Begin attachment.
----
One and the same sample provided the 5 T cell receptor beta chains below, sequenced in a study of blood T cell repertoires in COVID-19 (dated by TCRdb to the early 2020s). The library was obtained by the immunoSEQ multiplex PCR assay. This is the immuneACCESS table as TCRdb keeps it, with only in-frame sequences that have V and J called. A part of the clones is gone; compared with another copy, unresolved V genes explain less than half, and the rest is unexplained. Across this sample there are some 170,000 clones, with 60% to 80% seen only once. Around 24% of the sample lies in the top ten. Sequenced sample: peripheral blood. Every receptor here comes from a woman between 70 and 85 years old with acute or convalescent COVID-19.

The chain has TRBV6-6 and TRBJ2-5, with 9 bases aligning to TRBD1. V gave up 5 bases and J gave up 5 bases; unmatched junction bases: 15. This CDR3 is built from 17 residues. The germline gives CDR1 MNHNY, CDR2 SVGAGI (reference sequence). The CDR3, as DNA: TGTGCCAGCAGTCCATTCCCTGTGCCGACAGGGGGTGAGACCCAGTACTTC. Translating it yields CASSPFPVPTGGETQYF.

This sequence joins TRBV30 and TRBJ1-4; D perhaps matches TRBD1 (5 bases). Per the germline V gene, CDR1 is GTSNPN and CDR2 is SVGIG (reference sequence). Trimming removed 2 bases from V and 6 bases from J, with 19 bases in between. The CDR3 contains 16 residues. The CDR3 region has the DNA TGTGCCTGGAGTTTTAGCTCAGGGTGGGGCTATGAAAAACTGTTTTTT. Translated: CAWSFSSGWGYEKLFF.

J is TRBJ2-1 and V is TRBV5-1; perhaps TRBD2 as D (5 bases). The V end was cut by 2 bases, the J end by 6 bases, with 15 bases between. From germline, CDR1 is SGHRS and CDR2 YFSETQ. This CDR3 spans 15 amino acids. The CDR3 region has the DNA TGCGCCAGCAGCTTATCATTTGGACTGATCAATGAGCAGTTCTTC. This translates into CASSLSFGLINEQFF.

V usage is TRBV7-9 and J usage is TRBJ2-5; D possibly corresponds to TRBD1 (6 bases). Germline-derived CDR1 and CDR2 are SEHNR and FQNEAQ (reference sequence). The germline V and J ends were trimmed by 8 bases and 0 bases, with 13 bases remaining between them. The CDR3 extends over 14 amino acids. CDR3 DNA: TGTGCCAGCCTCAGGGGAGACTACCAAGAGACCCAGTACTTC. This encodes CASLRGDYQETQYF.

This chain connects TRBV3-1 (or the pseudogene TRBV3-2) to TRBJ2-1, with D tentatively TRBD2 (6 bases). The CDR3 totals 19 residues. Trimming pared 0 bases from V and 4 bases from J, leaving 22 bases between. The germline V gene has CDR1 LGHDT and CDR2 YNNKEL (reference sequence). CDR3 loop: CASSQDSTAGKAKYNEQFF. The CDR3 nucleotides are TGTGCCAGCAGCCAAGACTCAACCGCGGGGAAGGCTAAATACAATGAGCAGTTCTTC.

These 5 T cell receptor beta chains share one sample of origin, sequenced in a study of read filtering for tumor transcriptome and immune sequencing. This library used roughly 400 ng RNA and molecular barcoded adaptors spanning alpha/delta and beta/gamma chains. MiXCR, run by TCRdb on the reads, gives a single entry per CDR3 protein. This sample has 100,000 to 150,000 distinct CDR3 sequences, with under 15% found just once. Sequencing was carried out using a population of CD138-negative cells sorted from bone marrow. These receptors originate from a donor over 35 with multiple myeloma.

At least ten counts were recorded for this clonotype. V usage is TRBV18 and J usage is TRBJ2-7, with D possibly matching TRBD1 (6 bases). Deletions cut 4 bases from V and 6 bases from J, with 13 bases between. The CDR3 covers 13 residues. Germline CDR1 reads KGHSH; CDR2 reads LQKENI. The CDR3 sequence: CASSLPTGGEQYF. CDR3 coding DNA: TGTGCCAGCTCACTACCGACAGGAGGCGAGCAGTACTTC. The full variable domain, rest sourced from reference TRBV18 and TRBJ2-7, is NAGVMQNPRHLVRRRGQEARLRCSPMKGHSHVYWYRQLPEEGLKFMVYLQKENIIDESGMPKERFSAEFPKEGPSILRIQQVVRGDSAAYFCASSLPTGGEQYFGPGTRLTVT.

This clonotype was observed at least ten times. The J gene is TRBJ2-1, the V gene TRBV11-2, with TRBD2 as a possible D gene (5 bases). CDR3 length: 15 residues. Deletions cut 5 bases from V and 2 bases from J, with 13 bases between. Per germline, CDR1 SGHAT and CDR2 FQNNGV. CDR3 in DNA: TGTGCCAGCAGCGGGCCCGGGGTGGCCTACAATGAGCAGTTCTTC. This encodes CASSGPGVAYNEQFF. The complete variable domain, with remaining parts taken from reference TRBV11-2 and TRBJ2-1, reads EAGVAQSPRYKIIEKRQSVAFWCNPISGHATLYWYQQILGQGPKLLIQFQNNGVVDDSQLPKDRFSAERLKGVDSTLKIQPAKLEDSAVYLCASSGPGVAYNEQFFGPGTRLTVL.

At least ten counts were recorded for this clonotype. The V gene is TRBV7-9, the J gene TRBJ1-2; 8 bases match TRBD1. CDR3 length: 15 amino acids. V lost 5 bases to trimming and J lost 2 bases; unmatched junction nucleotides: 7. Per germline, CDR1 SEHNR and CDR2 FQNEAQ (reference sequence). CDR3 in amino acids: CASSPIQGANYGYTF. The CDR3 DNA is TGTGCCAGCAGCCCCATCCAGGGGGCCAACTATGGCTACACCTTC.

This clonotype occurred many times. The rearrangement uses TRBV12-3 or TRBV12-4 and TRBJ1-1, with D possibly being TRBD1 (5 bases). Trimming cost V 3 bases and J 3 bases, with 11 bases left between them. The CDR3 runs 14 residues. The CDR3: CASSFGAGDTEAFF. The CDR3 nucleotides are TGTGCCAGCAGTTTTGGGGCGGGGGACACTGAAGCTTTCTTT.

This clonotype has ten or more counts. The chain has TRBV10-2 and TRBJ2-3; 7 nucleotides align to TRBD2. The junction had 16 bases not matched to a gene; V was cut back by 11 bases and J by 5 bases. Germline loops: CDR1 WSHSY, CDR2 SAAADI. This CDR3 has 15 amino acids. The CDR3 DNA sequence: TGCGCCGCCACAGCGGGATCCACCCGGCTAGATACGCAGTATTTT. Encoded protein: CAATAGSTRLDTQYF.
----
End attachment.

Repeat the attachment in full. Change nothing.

One and the same sample provided the 5 T cell receptor beta chains below, sequenced in a study of blood T cell repertoires in COVID-19 (dated by TCRdb to the early 2020s). The library was obtained by the immunoSEQ multiplex PCR assay. This is the immuneACCESS table as TCRdb keeps it, with only in-frame sequences that have V and J called. A part of the clones is gone; compared with another copy, unresolved V genes explain less than half, and the rest is unexplained. Across this sample there are some 170,000 clones, with 60% to 80% seen only once. Around 24% of the sample lies in the top ten. Sequenced sample: peripheral blood. Every receptor here comes from a woman between 70 and 85 years old with acute or convalescent COVID-19.

The chain has TRBV6-6 and TRBJ2-5, with 9 bases aligning to TRBD1. V gave up 5 bases and J gave up 5 bases; unmatched junction bases: 15. This CDR3 is built from 17 residues. The germline gives CDR1 MNHNY, CDR2 SVGAGI (reference sequence). The CDR3, as DNA: TGTGCCAGCAGTCCATTCCCTGTGCCGACAGGGGGTGAGACCCAGTACTTC. Translating it yields CASSPFPVPTGGETQYF.

This sequence joins TRBV30 and TRBJ1-4; D perhaps matches TRBD1 (5 bases). Per the germline V gene, CDR1 is GTSNPN and CDR2 is SVGIG (reference sequence). Trimming removed 2 bases from V and 6 bases from J, with 19 bases in between. The CDR3 contains 16 residues. The CDR3 region has the DNA TGTGCCTGGAGTTTTAGCTCAGGGTGGGGCTATGAAAAACTGTTTTTT. Translated: CAWSFSSGWGYEKLFF.

J is TRBJ2-1 and V is TRBV5-1; perhaps TRBD2 as D (5 bases). The V end was cut by 2 bases, the J end by 6 bases, with 15 bases between. From germline, CDR1 is SGHRS and CDR2 YFSETQ. This CDR3 spans 15 amino acids. The CDR3 region has the DNA TGCGCCAGCAGCTTATCATTTGGACTGATCAATGAGCAGTTCTTC. This translates into CASSLSFGLINEQFF.

V usage is TRBV7-9 and J usage is TRBJ2-5; D possibly corresponds to TRBD1 (6 bases). Germline-derived CDR1 and CDR2 are SEHNR and FQNEAQ (reference sequence). The germline V and J ends were trimmed by 8 bases and 0 bases, with 13 bases remaining between them. The CDR3 extends over 14 amino acids. CDR3 DNA: TGTGCCAGCCTCAGGGGAGACTACCAAGAGACCCAGTACTTC. This encodes CASLRGDYQETQYF.

This chain connects TRBV3-1 (or the pseudogene TRBV3-2) to TRBJ2-1, with D tentatively TRBD2 (6 bases). The CDR3 totals 19 residues. Trimming pared 0 bases from V and 4 bases from J, leaving 22 bases between. The germline V gene has CDR1 LGHDT and CDR2 YNNKEL (reference sequence). CDR3 loop: CASSQDSTAGKAKYNEQFF. The CDR3 nucleotides are TGTGCCAGCAGCCAAGACTCAACCGCGGGGAAGGCTAAATACAATGAGCAGTTCTTC.

These 5 T cell receptor beta chains share one sample of origin, sequenced in a study of read filtering for tumor transcriptome and immune sequencing. This library used roughly 400 ng RNA and molecular barcoded adaptors spanning alpha/delta and beta/gamma chains. MiXCR, run by TCRdb on the reads, gives a single entry per CDR3 protein. This sample has 100,000 to 150,000 distinct CDR3 sequences, with under 15% found just once. Sequencing was carried out using a population of CD138-negative cells sorted from bone marrow. These receptors originate from a donor over 35 with multiple myeloma.

At least ten counts were recorded for this clonotype. V usage is TRBV18 and J usage is TRBJ2-7, with D possibly matching TRBD1 (6 bases). Deletions cut 4 bases from V and 6 bases from J, with 13 bases between. The CDR3 covers 13 residues. Germline CDR1 reads KGHSH; CDR2 reads LQKENI. The CDR3 sequence: CASSLPTGGEQYF. CDR3 coding DNA: TGTGCCAGCTCACTACCGACAGGAGGCGAGCAGTACTTC. The full variable domain, rest sourced from reference TRBV18 and TRBJ2-7, is NAGVMQNPRHLVRRRGQEARLRCSPMKGHSHVYWYRQLPEEGLKFMVYLQKENIIDESGMPKERFSAEFPKEGPSILRIQQVVRGDSAAYFCASSLPTGGEQYFGPGTRLTVT.

This clonotype was observed at least ten times. The J gene is TRBJ2-1, the V gene TRBV11-2, with TRBD2 as a possible D gene (5 bases). CDR3 length: 15 residues. Deletions cut 5 bases from V and 2 bases from J, with 13 bases between. Per germline, CDR1 SGHAT and CDR2 FQNNGV. CDR3 in DNA: TGTGCCAGCAGCGGGCCCGGGGTGGCCTACAATGAGCAGTTCTTC. This encodes CASSGPGVAYNEQFF. The complete variable domain, with remaining parts taken from reference TRBV11-2 and TRBJ2-1, reads EAGVAQSPRYKIIEKRQSVAFWCNPISGHATLYWYQQILGQGPKLLIQFQNNGVVDDSQLPKDRFSAERLKGVDSTLKIQPAKLEDSAVYLCASSGPGVAYNEQFFGPGTRLTVL.

At least ten counts were recorded for this clonotype. The V gene is TRBV7-9, the J gene TRBJ1-2; 8 bases match TRBD1. CDR3 length: 15 amino acids. V lost 5 bases to trimming and J lost 2 bases; unmatched junction nucleotides: 7. Per germline, CDR1 SEHNR and CDR2 FQNEAQ (reference sequence). CDR3 in amino acids: CASSPIQGANYGYTF. The CDR3 DNA is TGTGCCAGCAGCCCCATCCAGGGGGCCAACTATGGCTACACCTTC.

This clonotype occurred many times. The rearrangement uses TRBV12-3 or TRBV12-4 and TRBJ1-1, with D possibly being TRBD1 (5 bases). Trimming cost V 3 bases and J 3 bases, with 11 bases left between them. The CDR3 runs 14 residues. The CDR3: CASSFGAGDTEAFF. The CDR3 nucleotides are TGTGCCAGCAGTTTTGGGGCGGGGGACACTGAAGCTTTCTTT.

This clonotype has ten or more counts. The chain has TRBV10-2 and TRBJ2-3; 7 nucleotides align to TRBD2. The junction had 16 bases not matched to a gene; V was cut back by 11 bases and J by 5 bases. Germline loops: CDR1 WSHSY, CDR2 SAAADI. This CDR3 has 15 amino acids. The CDR3 DNA sequence: TGCGCCGCCACAGCGGGATCCACCCGGCTAGATACGCAGTATTTT. Encoded protein: CAATAGSTRLDTQYF.